Mon (紋), also monshō (紋章), mondokoro (紋所), and kamon (家紋), are Japanese emblems used to decorate and identify an individual, a family, or (more recently) an institution or business entity.
In Europe the coat of arms identifies an individual, while in Japan the Kamon represents a house
The origin of the Japanese family mon goes back to the eleventh century. Each of the high ranking officers of the day began using a specific textile designs on their most formal wear, to be worn at the Imperial Court by all courtiers.
When the Heian period ended and the samurai warrior class took over the government, at the end of the twelfth century, the warriors used their own emblems on their banners, flags, weapons and hanging screens to identify their camps and headquarters in the time of war. The warriors, who recognized that they were less cultured than the nobles, copied with admiration what the courtiers did. And in the Edo period, Kamon started to be used by the general public as well.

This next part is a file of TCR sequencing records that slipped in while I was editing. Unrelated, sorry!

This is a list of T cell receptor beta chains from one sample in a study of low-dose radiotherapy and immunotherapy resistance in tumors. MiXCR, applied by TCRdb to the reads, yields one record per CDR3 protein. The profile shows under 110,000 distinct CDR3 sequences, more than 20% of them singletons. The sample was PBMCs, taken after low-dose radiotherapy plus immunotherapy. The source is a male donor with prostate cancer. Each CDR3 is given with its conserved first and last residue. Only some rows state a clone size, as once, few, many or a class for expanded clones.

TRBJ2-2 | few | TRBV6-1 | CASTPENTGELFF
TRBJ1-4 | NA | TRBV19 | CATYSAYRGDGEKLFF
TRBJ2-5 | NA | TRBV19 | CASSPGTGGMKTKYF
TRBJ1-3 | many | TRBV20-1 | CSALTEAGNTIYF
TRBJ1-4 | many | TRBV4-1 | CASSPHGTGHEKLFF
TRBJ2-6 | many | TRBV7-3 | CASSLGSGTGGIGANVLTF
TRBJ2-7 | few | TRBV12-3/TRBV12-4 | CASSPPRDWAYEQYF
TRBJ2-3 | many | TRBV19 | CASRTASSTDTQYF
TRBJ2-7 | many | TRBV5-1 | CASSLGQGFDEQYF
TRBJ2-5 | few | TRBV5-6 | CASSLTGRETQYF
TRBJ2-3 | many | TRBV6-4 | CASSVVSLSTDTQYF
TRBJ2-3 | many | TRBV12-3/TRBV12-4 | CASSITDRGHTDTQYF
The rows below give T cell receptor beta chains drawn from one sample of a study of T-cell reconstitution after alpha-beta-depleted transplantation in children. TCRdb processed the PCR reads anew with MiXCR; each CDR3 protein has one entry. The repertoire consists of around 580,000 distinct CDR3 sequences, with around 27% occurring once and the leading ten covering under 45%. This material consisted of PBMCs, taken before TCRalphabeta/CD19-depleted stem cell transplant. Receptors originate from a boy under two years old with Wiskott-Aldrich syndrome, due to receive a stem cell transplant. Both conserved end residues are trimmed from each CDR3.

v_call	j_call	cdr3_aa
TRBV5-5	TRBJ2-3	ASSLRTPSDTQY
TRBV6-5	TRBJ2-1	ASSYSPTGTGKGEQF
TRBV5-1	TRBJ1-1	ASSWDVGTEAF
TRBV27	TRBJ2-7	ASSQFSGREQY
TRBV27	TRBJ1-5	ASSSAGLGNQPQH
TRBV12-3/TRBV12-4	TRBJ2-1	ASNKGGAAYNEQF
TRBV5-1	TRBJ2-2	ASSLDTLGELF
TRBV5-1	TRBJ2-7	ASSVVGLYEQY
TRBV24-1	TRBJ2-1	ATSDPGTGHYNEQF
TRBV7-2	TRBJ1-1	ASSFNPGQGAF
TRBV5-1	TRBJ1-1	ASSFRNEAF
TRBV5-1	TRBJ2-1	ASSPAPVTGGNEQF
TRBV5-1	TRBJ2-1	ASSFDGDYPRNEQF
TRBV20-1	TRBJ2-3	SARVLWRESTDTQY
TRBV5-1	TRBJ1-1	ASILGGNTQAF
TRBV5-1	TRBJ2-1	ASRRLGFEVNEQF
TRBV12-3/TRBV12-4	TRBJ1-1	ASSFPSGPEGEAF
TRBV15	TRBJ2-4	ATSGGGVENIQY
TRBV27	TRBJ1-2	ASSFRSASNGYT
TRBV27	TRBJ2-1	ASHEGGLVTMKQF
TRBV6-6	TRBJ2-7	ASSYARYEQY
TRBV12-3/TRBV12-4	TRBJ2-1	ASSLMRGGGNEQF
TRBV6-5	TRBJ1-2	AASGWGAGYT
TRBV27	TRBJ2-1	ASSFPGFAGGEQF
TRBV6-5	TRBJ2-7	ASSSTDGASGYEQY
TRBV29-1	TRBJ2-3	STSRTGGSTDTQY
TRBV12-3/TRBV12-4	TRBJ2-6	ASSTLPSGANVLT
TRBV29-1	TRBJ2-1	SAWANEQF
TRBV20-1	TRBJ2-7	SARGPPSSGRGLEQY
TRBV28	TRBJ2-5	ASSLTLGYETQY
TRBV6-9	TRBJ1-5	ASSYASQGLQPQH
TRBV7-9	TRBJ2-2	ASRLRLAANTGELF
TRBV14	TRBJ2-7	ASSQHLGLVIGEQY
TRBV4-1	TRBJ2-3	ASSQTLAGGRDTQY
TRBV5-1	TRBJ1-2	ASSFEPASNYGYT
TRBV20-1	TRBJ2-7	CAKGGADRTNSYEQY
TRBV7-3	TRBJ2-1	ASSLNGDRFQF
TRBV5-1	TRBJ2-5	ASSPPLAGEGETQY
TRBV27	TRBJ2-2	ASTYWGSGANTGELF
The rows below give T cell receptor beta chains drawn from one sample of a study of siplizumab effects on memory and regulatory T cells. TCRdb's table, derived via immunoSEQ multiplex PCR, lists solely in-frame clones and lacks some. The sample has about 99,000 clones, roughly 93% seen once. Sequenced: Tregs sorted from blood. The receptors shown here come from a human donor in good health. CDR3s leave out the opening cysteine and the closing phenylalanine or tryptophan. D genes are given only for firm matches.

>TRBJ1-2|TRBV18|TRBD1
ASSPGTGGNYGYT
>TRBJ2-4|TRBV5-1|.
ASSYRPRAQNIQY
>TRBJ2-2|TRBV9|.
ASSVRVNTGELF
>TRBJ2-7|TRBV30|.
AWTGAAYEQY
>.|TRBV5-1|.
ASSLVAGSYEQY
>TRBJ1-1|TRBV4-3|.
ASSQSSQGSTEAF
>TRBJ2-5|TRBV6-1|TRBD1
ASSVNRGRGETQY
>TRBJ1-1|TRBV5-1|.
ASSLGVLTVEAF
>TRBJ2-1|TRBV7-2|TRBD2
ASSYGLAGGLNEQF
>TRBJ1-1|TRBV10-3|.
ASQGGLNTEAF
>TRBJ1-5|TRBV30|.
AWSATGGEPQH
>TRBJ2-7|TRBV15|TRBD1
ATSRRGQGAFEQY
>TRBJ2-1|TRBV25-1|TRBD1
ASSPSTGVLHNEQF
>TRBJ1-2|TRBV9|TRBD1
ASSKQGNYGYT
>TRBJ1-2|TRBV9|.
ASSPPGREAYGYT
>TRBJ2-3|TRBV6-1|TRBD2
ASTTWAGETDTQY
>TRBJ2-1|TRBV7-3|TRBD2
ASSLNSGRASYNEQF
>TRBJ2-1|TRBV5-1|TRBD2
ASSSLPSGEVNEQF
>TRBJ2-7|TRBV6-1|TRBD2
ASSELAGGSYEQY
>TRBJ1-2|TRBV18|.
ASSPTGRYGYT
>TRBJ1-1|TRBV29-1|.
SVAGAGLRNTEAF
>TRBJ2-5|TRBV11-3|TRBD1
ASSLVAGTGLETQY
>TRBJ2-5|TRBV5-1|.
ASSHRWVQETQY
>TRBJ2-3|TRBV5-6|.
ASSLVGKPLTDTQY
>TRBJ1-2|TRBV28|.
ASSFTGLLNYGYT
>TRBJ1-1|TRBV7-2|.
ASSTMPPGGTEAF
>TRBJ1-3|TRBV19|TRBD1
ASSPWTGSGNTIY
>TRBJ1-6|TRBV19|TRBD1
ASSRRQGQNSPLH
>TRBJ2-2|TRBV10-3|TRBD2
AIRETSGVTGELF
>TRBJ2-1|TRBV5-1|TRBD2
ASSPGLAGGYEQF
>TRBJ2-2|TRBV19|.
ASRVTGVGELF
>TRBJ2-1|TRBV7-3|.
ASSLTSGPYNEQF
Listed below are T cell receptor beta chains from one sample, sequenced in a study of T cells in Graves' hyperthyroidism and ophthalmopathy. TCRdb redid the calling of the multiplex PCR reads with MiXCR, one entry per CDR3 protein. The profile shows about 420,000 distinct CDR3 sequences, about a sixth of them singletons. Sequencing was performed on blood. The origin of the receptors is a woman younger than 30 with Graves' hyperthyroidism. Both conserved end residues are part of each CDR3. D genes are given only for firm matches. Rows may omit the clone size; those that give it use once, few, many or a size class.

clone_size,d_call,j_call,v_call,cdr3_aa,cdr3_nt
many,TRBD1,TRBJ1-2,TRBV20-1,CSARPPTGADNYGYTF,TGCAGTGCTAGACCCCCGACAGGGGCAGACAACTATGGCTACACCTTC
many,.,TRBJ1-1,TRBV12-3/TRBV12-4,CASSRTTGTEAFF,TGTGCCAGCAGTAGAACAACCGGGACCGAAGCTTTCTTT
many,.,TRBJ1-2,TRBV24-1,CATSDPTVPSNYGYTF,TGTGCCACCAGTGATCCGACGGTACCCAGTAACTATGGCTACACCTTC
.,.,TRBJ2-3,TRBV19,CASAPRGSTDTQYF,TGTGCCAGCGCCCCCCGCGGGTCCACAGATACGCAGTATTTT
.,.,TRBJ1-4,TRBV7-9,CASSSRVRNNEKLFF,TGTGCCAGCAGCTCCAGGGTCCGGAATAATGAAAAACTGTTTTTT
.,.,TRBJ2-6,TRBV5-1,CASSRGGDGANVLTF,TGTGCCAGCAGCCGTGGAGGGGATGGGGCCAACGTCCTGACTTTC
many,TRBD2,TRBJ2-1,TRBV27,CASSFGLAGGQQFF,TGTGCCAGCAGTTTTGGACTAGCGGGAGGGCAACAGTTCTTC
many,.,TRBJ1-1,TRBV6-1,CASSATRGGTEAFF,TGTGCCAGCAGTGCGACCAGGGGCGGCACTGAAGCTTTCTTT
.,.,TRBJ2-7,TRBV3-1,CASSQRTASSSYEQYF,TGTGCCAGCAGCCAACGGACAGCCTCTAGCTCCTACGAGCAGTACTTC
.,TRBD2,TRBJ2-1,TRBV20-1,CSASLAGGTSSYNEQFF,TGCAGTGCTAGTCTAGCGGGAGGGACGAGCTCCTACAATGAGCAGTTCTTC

A mon makes a garment a formal one, suitable for formal occasions. It can have one, three or five mon; the more mon it has, the more formal the occasion it is deemed suitable for.
A family may choose a mon that is associated with their family (kamon) or just opt for one they like instead. Women are not obliged to adopt their husbands’ family mon, they may wear their maiden mons, called onna mon. There are hundreds symbols used in mon and many variations of each.
At the Kompira Kabuki held in Kagawa Prefecture, lanterns depicting the Kamon of the actors in the cast are hung from the ceiling. Traditional Japanese theater called "Kabuki" is performed at this theater, which is the oldest playhouse in Japan.